‘Jail them for up to five years’: Norfolk police boss wants tougher sentences for attacks on emergency service workers
- Credit: Archant
People convicted of attacking emergency workers, such as police officers and ambulance crews, should get sentences of up to five years, Norfolk's police and crime commissioner has said.
And Lorne Green has written to the county's MPs urging them to back his call for tougher sentences when a bill, which would change the law, comes before the House of Commons in April.
He warned a failure to protect emergency workers could mean 'we risk descending into a state of lawlessness'.
The private members bill would double the maximum sentence for common assault on on-duty emergency workers, from six months to a year.
But Mr Green wants the bill to go even further - with a maximum sentence of up to five years.
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He said tougher sentences were needed because, in the space of 12 months, 390 assaults were recorded against police officers alone.
He said, in 2018, at least 22 assaults were recorded in just the first few weeks.
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The Conservative police and crime commissioner said: 'This is an intolerable situation. We need our police officers and other emergency workers on the front line, not sitting as patients in hospital A&Es.
'We need our police officers and other emergency workers on duty, not absent on sick leave. If such attacks on those who come to work every day to protect us are not treated with the upmost gravity, then we risk descending to a state of lawlessness.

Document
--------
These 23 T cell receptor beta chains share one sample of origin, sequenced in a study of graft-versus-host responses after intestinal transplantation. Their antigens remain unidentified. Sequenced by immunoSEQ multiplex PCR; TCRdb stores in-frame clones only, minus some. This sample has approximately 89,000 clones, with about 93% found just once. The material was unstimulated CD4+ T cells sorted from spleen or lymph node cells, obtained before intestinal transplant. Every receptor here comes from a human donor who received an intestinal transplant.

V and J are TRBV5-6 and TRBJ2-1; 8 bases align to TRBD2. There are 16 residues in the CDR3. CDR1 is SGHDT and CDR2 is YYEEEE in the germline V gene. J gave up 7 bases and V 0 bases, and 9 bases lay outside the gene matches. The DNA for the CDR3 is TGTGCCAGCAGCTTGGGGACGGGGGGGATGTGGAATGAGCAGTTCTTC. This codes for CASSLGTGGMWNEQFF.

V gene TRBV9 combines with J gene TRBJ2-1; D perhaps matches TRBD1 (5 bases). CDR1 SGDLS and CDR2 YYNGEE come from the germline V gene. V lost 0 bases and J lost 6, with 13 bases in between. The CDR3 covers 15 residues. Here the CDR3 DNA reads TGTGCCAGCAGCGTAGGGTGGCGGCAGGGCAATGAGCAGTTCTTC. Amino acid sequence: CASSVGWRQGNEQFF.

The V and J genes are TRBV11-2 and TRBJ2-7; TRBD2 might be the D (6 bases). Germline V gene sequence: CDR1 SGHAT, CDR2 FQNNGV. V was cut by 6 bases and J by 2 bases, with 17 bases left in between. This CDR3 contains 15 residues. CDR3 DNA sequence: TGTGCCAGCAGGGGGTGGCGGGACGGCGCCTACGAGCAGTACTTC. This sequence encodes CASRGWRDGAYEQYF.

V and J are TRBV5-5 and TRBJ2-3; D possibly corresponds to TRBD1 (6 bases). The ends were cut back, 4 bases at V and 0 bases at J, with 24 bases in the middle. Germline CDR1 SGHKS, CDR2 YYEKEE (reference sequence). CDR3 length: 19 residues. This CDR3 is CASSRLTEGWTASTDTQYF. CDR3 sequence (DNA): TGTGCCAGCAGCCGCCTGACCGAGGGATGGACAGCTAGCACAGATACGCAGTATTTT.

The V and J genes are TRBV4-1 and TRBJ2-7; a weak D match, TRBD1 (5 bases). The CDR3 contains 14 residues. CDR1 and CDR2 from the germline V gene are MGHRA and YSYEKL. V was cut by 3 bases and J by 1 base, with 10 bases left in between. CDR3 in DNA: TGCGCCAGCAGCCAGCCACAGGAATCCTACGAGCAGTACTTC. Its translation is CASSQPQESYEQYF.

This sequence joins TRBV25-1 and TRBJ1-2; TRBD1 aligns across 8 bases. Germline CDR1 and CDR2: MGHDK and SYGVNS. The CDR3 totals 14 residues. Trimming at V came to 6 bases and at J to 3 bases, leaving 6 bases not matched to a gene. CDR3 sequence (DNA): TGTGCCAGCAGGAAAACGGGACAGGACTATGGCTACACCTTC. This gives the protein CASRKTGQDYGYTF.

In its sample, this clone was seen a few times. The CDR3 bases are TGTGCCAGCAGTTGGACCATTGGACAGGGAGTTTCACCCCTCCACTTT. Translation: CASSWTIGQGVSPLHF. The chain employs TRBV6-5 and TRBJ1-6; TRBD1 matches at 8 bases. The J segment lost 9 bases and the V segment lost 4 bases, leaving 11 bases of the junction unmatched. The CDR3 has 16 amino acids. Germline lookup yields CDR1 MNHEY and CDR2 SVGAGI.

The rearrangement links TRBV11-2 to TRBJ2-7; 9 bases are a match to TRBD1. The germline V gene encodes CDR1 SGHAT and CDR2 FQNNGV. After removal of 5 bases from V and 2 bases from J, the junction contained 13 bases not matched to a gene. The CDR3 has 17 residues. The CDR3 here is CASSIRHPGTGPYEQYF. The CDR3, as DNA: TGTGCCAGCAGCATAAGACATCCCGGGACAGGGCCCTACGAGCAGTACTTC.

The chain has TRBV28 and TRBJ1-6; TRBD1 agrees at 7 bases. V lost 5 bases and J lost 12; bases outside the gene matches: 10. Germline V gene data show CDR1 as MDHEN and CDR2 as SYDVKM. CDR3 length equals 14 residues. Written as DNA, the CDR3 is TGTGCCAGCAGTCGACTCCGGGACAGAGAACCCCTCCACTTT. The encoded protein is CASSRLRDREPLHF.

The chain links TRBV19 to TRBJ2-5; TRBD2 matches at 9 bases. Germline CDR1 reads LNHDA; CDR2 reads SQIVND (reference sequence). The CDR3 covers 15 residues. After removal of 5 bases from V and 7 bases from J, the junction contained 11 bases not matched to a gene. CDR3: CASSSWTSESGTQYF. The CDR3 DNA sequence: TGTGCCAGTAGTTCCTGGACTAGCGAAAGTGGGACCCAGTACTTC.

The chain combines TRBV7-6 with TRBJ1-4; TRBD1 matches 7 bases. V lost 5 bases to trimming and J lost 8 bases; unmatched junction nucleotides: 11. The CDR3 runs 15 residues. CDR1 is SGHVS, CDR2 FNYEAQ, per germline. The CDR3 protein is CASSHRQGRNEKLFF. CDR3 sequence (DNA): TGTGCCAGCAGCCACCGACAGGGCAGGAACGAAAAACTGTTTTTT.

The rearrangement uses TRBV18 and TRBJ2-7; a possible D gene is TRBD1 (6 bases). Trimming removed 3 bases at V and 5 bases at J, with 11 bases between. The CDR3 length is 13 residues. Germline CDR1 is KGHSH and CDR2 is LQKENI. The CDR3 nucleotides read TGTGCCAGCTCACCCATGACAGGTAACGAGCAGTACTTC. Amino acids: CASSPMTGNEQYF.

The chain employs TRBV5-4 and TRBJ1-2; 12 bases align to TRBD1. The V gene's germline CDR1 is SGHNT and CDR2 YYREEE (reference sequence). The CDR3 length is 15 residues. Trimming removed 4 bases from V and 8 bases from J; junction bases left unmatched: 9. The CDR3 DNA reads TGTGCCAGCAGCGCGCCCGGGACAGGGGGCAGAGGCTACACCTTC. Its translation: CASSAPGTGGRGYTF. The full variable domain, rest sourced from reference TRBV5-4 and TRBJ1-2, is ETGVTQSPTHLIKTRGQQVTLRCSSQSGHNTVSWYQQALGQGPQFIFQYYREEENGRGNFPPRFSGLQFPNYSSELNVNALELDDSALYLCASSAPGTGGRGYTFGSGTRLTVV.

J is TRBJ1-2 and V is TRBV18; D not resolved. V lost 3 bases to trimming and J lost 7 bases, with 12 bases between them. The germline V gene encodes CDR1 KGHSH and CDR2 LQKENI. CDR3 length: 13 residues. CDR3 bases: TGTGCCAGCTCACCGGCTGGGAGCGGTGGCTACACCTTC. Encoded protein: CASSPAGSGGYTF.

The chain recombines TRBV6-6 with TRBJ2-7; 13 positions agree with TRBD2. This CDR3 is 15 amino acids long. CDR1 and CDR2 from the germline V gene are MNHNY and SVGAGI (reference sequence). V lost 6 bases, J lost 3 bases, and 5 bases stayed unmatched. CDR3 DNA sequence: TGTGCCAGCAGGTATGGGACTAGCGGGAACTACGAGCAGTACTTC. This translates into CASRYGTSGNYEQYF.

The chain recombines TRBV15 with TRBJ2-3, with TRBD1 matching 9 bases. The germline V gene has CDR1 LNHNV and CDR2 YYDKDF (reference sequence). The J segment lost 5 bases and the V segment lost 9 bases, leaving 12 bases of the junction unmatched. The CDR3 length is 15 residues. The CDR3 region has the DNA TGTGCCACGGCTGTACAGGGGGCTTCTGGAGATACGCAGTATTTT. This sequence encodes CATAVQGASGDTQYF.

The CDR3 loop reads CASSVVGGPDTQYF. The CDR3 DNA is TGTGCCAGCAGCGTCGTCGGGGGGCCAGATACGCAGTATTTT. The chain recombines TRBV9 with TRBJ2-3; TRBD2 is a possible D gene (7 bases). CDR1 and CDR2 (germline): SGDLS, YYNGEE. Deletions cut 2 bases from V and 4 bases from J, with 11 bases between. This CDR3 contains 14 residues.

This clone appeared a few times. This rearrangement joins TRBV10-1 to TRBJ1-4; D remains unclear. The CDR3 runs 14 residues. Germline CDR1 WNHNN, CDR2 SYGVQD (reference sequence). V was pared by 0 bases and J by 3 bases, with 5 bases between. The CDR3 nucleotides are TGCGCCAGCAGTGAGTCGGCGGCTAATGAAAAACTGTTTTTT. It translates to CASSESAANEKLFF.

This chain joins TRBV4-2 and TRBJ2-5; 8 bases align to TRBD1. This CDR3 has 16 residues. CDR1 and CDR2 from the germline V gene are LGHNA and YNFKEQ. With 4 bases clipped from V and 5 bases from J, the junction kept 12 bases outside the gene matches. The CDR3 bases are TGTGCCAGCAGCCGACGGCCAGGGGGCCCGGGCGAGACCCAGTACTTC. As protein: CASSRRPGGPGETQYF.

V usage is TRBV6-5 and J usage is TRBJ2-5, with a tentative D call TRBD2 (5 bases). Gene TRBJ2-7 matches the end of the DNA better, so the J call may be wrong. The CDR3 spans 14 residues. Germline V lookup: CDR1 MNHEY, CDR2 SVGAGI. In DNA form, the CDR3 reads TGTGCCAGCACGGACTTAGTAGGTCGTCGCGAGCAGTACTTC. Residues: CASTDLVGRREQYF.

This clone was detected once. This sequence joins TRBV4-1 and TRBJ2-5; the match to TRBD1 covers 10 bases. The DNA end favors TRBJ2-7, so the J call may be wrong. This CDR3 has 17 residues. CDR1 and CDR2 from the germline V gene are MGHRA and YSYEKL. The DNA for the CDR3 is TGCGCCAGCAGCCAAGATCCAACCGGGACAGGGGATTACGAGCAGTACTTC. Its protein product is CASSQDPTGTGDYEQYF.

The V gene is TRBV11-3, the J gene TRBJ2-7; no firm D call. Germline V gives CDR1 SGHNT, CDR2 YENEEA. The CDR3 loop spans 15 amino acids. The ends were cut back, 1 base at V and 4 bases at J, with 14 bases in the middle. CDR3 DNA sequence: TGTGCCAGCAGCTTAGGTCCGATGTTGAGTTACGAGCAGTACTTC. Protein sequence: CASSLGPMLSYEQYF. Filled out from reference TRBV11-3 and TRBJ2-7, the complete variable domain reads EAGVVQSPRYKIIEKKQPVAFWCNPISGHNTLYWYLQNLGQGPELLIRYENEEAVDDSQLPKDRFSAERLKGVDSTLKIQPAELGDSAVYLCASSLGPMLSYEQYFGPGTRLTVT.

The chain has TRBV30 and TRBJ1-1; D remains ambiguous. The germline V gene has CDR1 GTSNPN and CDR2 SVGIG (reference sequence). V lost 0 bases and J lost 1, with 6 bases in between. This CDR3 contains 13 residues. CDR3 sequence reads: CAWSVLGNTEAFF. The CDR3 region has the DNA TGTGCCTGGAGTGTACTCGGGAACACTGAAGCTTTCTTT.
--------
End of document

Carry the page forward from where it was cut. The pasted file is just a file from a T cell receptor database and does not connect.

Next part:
'I consider that we have an important duty as public officials to do all we can to protect our protectors.
'I do not believe that increasing the penalty from six months to 12 months is a sufficient deterrent, nor does it adequately indicate to the community the gravity of the offence.
'In my view, a maximum penalty of five years would be more appropriate, particularly in cases of aggravated assault such as spitting or exchange of blood which could carry the risk of serious illness.'
He has written to MPs hoping they can 'see your way clear to doing what you can amongst your parliamentary colleagues to support this important piece of legislation, and to reinforce the Bill as suggested in this letter.'
On Friday. February 9, six police officers were assaulted in a single night. One of them was a female officer who was pushed over and kicked in the stomach as she patrolled Norwich's Prince of Wales Road.
Andy Symonds, chairman of the Norfolk Police Federation, said last month that there had been an increase in the level of violence towards officers.
He said: 'Officers accept that they work in a role that will see them dealing with people who are agitated, distressed or confused.
'But police officers are not there to act as punch bag for members of the public and if someone assaults a police officer, spits at them or scratches them in any way they should expect a harsh sentence from the courts.
'I've spoken with officers who have been spat at in the face by offenders who have blood in their saliva. Some of these offenders have communicable diseases such as Hep C. Spitting is a truly disgusting and demeaning act which means officers have to go for blood tests and wait for some results for up to six months to find out if they've contracted anything.'
There were 256 assaults on East of England Ambulance Service staff in 2016/17 and chief executive Robert Morton has previously called for tougher sentences.
Speaking in November, he said: 'Ambulance staff save lives and protect the vulnerable. It is totally unacceptable that they face any form of violence or aggression, whether in person or over the phone when they are trying to do their best for our patients.
'We continue to work closely with the police to ensure that action is taken against those who assault our staff. One assault against our staff is one too many.
'Having seen first hand the impact violence and aggression can have on my colleagues, I have in the past and will continue to call for much tougher sentences for people who assault ambulance staff and other emergency workers.'